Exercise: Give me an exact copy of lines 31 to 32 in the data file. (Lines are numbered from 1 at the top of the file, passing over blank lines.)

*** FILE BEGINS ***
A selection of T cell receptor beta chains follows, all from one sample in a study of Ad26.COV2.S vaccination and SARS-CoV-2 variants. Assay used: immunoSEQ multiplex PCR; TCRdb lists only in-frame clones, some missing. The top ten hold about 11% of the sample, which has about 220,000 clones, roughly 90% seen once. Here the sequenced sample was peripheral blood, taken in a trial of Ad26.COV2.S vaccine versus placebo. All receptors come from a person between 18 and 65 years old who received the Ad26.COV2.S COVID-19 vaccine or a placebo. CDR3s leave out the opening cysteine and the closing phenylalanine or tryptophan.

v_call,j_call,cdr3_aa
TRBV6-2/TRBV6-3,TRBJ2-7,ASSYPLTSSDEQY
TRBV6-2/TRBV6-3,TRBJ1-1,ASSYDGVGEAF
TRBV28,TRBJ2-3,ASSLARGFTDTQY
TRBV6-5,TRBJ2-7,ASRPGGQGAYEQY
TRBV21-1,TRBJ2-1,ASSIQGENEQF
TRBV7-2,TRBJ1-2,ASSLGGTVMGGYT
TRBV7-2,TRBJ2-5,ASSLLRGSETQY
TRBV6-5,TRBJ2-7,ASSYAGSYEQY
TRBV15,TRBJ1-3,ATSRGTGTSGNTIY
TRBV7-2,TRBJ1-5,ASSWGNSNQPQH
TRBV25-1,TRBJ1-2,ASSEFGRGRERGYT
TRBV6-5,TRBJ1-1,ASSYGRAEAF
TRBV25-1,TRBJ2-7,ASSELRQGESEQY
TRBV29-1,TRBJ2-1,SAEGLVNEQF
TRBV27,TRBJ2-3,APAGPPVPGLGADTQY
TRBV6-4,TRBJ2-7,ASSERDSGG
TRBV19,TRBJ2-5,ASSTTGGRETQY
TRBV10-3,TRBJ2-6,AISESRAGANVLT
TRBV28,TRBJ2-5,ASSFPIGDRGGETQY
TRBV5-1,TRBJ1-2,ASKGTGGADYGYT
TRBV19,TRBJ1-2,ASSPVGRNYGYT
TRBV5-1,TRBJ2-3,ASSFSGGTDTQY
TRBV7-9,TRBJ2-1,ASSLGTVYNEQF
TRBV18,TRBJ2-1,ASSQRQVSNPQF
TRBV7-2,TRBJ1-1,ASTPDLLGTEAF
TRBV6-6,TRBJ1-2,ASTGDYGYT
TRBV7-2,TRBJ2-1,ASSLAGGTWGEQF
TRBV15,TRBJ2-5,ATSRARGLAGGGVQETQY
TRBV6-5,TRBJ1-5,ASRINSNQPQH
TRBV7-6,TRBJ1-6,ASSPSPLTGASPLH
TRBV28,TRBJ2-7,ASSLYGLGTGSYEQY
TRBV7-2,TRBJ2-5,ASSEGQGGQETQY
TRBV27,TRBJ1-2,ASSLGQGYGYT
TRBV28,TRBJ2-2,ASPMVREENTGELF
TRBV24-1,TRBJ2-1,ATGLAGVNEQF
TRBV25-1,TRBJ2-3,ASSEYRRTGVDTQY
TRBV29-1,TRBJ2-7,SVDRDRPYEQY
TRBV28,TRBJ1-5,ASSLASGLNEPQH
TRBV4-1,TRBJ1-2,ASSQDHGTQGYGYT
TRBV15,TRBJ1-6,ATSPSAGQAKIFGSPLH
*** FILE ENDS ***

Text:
TRBV6-5,TRBJ1-5,ASRINSNQPQH
TRBV7-6,TRBJ1-6,ASSPSPLTGASPLH